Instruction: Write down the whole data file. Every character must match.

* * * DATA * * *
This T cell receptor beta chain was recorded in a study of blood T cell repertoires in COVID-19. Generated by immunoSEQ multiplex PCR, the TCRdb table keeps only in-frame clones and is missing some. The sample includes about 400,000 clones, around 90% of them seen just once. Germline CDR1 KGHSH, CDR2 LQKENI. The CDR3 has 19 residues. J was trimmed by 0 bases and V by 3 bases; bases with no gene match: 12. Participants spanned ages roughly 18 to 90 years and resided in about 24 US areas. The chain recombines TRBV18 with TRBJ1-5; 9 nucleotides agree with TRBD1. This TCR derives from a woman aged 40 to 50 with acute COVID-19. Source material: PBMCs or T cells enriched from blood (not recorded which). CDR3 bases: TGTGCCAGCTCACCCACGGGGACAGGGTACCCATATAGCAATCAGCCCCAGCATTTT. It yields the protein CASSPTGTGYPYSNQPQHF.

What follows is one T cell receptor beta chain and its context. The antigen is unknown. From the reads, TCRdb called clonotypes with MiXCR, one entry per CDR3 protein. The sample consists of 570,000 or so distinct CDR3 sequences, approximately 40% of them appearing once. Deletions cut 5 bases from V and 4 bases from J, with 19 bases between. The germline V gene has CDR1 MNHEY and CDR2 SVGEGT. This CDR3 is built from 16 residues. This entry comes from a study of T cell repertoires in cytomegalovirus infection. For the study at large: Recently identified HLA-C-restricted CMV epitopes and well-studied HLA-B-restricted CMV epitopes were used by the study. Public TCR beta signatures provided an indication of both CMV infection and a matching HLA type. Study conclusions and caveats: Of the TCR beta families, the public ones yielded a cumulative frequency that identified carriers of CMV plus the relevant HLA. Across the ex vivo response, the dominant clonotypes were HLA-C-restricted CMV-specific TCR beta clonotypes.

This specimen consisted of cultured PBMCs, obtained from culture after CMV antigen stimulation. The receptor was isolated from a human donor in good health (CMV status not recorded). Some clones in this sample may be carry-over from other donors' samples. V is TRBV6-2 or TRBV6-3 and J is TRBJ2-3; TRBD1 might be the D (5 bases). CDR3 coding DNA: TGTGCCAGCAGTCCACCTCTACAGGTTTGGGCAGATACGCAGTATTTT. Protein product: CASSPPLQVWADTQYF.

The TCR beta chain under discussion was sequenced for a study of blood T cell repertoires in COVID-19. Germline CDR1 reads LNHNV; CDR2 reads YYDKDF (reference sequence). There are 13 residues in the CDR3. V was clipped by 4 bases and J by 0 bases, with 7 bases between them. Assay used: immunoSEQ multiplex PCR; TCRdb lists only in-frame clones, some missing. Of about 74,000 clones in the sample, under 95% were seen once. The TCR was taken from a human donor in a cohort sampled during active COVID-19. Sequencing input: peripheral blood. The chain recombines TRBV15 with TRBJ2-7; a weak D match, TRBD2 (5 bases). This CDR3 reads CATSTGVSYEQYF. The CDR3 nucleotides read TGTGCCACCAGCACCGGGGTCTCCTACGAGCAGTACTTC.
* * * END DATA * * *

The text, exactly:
This T cell receptor beta chain was recorded in a study of blood T cell repertoires in COVID-19. Generated by immunoSEQ multiplex PCR, the TCRdb table keeps only in-frame clones and is missing some. The sample includes about 400,000 clones, around 90% of them seen just once. Germline CDR1 KGHSH, CDR2 LQKENI. The CDR3 has 19 residues. J was trimmed by 0 bases and V by 3 bases; bases with no gene match: 12. Participants spanned ages roughly 18 to 90 years and resided in about 24 US areas. The chain recombines TRBV18 with TRBJ1-5; 9 nucleotides agree with TRBD1. This TCR derives from a woman aged 40 to 50 with acute COVID-19. Source material: PBMCs or T cells enriched from blood (not recorded which). CDR3 bases: TGTGCCAGCTCACCCACGGGGACAGGGTACCCATATAGCAATCAGCCCCAGCATTTT. It yields the protein CASSPTGTGYPYSNQPQHF.

What follows is one T cell receptor beta chain and its context. The antigen is unknown. From the reads, TCRdb called clonotypes with MiXCR, one entry per CDR3 protein. The sample consists of 570,000 or so distinct CDR3 sequences, approximately 40% of them appearing once. Deletions cut 5 bases from V and 4 bases from J, with 19 bases between. The germline V gene has CDR1 MNHEY and CDR2 SVGEGT. This CDR3 is built from 16 residues. This entry comes from a study of T cell repertoires in cytomegalovirus infection. For the study at large: Recently identified HLA-C-restricted CMV epitopes and well-studied HLA-B-restricted CMV epitopes were used by the study. Public TCR beta signatures provided an indication of both CMV infection and a matching HLA type. Study conclusions and caveats: Of the TCR beta families, the public ones yielded a cumulative frequency that identified carriers of CMV plus the relevant HLA. Across the ex vivo response, the dominant clonotypes were HLA-C-restricted CMV-specific TCR beta clonotypes.

This specimen consisted of cultured PBMCs, obtained from culture after CMV antigen stimulation. The receptor was isolated from a human donor in good health (CMV status not recorded). Some clones in this sample may be carry-over from other donors' samples. V is TRBV6-2 or TRBV6-3 and J is TRBJ2-3; TRBD1 might be the D (5 bases). CDR3 coding DNA: TGTGCCAGCAGTCCACCTCTACAGGTTTGGGCAGATACGCAGTATTTT. Protein product: CASSPPLQVWADTQYF.

The TCR beta chain under discussion was sequenced for a study of blood T cell repertoires in COVID-19. Germline CDR1 reads LNHNV; CDR2 reads YYDKDF (reference sequence). There are 13 residues in the CDR3. V was clipped by 4 bases and J by 0 bases, with 7 bases between them. Assay used: immunoSEQ multiplex PCR; TCRdb lists only in-frame clones, some missing. Of about 74,000 clones in the sample, under 95% were seen once. The TCR was taken from a human donor in a cohort sampled during active COVID-19. Sequencing input: peripheral blood. The chain recombines TRBV15 with TRBJ2-7; a weak D match, TRBD2 (5 bases). This CDR3 reads CATSTGVSYEQYF. The CDR3 nucleotides read TGTGCCACCAGCACCGGGGTCTCCTACGAGCAGTACTTC.